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Blaming coal cuts on renewables is ‘misdirected’ – ex-NPC member

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Blaming the first closure of some South African coal-fired electricity plants and subsequent job cuts on renewables is “misdirected” because generation with the fuel far outpaces clean-power supply, an early National Planning Commission member said.

State-owned utility Eskom, which burns coal for 90% of that electricity, has stalled on signing government-brokered deals to order renewables from independents, saying it’s expensive but not always available. Coal truckers in March blocked roads around the capital because of their vehicles, following your producer said hello won’t renew their contracts as a result of coal and power surplus. A union has additionally threatened to strike over green energy it blames for any planned closure of five Eskom coal facilities.

The surplus has stemmed from weak demand and slow increase in Africa’s most-industrialised economy, the business said. Eskom plans to close a few of its plants by the end of March 2020, which results in up to 20 000 job cuts, acting Founder Matshela Koko said on March 1. The country’s energy plan assumes particles closing the five facilities, which may have collective capability generate about 8 300 megawatts, is only going to come from 2020 and produce 2029.

Rather than blaming renewables, the National Union of Mineworkers “should be questioning Eskom’s decision to shut 8 gigawatts of plant prematurely — that’s a big slice of power,” Anton Eberhard, an ex-NPC member and professor within the University of Cape Town’s Graduate School of economic, said by email.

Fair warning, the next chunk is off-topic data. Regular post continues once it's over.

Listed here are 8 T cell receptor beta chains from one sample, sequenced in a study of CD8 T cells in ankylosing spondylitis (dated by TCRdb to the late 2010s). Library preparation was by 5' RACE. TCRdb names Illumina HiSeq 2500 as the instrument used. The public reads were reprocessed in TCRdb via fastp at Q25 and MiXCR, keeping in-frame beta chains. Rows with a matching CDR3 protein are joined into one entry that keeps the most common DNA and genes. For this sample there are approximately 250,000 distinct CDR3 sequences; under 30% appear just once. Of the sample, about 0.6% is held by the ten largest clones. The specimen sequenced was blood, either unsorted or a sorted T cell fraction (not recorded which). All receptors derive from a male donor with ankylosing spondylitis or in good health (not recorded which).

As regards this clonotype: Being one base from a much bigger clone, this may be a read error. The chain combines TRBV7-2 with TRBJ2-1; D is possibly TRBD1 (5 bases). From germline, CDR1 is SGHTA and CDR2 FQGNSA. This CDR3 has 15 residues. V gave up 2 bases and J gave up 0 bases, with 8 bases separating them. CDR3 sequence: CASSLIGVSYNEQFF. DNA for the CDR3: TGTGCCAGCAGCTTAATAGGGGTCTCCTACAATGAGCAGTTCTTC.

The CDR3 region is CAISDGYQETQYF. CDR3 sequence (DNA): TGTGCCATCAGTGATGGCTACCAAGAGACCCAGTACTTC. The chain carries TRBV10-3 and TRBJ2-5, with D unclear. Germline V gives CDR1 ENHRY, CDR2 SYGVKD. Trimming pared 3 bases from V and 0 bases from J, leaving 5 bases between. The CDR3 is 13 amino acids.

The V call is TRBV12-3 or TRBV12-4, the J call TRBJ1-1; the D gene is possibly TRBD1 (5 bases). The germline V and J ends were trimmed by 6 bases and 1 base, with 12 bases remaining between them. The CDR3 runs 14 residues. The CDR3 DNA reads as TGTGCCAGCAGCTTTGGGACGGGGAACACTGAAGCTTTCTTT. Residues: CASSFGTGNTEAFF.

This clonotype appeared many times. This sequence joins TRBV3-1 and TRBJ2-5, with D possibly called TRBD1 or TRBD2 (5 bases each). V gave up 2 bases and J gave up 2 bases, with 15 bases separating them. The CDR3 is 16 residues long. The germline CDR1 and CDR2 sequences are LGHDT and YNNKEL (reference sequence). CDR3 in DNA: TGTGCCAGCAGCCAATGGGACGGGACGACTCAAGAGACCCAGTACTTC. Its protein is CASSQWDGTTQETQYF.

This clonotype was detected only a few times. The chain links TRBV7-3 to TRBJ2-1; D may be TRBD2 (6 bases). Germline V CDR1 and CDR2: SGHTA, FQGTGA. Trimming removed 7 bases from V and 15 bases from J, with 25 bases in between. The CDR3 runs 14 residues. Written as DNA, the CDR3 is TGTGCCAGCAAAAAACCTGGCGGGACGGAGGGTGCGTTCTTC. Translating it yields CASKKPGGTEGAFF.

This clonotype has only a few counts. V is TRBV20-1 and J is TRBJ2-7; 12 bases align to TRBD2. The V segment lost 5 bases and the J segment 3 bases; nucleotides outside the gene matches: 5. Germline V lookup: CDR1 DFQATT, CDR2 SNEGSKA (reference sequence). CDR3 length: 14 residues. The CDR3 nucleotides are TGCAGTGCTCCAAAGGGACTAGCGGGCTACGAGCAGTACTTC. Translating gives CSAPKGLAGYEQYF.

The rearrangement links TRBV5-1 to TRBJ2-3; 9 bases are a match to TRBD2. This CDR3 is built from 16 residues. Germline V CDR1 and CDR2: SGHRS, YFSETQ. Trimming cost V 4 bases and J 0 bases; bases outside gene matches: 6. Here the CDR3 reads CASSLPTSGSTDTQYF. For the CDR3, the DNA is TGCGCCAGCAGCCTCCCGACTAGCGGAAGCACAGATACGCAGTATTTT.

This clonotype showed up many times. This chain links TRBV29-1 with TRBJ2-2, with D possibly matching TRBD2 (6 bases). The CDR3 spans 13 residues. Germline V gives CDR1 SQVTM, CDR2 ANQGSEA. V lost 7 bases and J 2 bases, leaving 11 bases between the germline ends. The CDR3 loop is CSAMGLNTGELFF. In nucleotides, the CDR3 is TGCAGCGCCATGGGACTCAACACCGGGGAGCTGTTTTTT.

Truckers are moving less coal because Eskom is producing less power computer system did in 2007 and furthermore, as many fuel has been transported by rail, he was quoted saying.

The NPC drew on the government’s blueprint for growing the economy, which recommends exploiting low-carbon energy.


“It’s hard to believe that independent power producers are presently having any serious affect on coal trucking or jobs and again, you have to question who may be behind these protests,” he explained.

Eberhard estimates that your plants Eskom intentions to close in advance of schedule produced in excess of 50 terawatt-hours in 2009. Green energy generated lower than 7 terawatt-hours during the same period, he was quoted saying, citing the Council for Scientific and Industrial Research.

The company will study the outcomes of the proposed closures before any action is undertaken, Khulu Phasiwe said on March 31.

The producer stepped up criticism of renewables recently, saying the electricity it’s compelled to obtain via the programme is not cheap. Eskom is building about 9 600 megawatts of coal-fired capacity that’s over budget and years behind schedule.

Programme size
Up to date independent power producer projects “are turning out to be less costly than each of Eskom’s new power stations of course, if we block IPPs, you will find compromising electricity prices and economic growth,” Eberhard said.

The Department of Energy’s programme has drawn R194 billion of investment, as well as 200 megawatts are actually coupled to the national grid from 44 projects. Developers are waiting around for Eskom to sign offtake agreements on another 37 projects worth R58 billion that could generate 2 354 megawatts, using the government. Eskom said in March it’d sign the pacts after President Jacob Zuma ordered it to achieve this. Talks around the purchases are ongoing, Phasiwe said.

While Eskom’s Koko has spoken while using the mineworkers’ union for the planned closures, the labor organization hasn’t discussed the problem when using the IPPs,?NUM President Piet Matosa said. It’s as many as the ruling African National Congress to alter its policy with regards to the programme, he explained.

Two units of Komati are actually idled, and Eskom will start closing Hendrina from December next season, Phasiwe said. “The same principle will apply at other identified power stations.”?
? 2017 Bloomberg L.P

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